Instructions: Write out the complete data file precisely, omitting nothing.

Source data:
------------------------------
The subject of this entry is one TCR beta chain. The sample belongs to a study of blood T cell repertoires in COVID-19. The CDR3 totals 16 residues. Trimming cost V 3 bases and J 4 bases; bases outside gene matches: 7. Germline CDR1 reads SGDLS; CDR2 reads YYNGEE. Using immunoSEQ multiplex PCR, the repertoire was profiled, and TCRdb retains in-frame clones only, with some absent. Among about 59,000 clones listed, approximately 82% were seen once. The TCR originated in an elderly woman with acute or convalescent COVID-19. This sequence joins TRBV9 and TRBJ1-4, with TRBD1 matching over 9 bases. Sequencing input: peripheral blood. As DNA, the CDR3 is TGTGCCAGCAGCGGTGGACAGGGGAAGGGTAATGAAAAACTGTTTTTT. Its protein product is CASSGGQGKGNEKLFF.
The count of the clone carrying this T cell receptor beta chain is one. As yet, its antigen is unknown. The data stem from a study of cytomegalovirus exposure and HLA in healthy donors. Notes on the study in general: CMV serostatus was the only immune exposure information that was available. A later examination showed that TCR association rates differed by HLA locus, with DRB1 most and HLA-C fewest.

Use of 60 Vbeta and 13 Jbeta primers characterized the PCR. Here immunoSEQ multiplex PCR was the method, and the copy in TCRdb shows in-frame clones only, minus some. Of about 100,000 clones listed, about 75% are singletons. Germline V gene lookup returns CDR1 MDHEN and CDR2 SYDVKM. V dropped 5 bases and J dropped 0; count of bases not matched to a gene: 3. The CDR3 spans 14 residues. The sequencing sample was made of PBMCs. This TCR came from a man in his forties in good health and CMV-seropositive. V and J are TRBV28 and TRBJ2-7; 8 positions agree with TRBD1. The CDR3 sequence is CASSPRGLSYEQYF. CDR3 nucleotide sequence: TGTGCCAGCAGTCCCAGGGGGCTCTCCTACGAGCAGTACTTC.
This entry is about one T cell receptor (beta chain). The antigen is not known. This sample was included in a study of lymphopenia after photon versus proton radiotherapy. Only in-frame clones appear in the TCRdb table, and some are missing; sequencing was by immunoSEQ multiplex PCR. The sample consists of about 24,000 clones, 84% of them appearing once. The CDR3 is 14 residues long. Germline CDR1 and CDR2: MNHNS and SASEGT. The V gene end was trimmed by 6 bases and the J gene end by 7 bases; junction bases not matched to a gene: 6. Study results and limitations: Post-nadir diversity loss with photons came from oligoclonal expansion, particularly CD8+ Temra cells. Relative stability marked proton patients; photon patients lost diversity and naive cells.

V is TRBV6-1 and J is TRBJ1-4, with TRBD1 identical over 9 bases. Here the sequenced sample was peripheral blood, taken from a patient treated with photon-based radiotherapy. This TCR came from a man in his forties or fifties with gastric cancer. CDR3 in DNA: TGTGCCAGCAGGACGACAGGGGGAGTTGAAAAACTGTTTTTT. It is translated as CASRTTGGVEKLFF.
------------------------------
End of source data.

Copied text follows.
The subject of this entry is one TCR beta chain. The sample belongs to a study of blood T cell repertoires in COVID-19. The CDR3 totals 16 residues. Trimming cost V 3 bases and J 4 bases; bases outside gene matches: 7. Germline CDR1 reads SGDLS; CDR2 reads YYNGEE. Using immunoSEQ multiplex PCR, the repertoire was profiled, and TCRdb retains in-frame clones only, with some absent. Among about 59,000 clones listed, approximately 82% were seen once. The TCR originated in an elderly woman with acute or convalescent COVID-19. This sequence joins TRBV9 and TRBJ1-4, with TRBD1 matching over 9 bases. Sequencing input: peripheral blood. As DNA, the CDR3 is TGTGCCAGCAGCGGTGGACAGGGGAAGGGTAATGAAAAACTGTTTTTT. Its protein product is CASSGGQGKGNEKLFF.
The count of the clone carrying this T cell receptor beta chain is one. As yet, its antigen is unknown. The data stem from a study of cytomegalovirus exposure and HLA in healthy donors. Notes on the study in general: CMV serostatus was the only immune exposure information that was available. A later examination showed that TCR association rates differed by HLA locus, with DRB1 most and HLA-C fewest.

Use of 60 Vbeta and 13 Jbeta primers characterized the PCR. Here immunoSEQ multiplex PCR was the method, and the copy in TCRdb shows in-frame clones only, minus some. Of about 100,000 clones listed, about 75% are singletons. Germline V gene lookup returns CDR1 MDHEN and CDR2 SYDVKM. V dropped 5 bases and J dropped 0; count of bases not matched to a gene: 3. The CDR3 spans 14 residues. The sequencing sample was made of PBMCs. This TCR came from a man in his forties in good health and CMV-seropositive. V and J are TRBV28 and TRBJ2-7; 8 positions agree with TRBD1. The CDR3 sequence is CASSPRGLSYEQYF. CDR3 nucleotide sequence: TGTGCCAGCAGTCCCAGGGGGCTCTCCTACGAGCAGTACTTC.
This entry is about one T cell receptor (beta chain). The antigen is not known. This sample was included in a study of lymphopenia after photon versus proton radiotherapy. Only in-frame clones appear in the TCRdb table, and some are missing; sequencing was by immunoSEQ multiplex PCR. The sample consists of about 24,000 clones, 84% of them appearing once. The CDR3 is 14 residues long. Germline CDR1 and CDR2: MNHNS and SASEGT. The V gene end was trimmed by 6 bases and the J gene end by 7 bases; junction bases not matched to a gene: 6. Study results and limitations: Post-nadir diversity loss with photons came from oligoclonal expansion, particularly CD8+ Temra cells. Relative stability marked proton patients; photon patients lost diversity and naive cells.

V is TRBV6-1 and J is TRBJ1-4, with TRBD1 identical over 9 bases. Here the sequenced sample was peripheral blood, taken from a patient treated with photon-based radiotherapy. This TCR came from a man in his forties or fifties with gastric cancer. CDR3 in DNA: TGTGCCAGCAGGACGACAGGGGGAGTTGAAAAACTGTTTTTT. It is translated as CASRTTGGVEKLFF.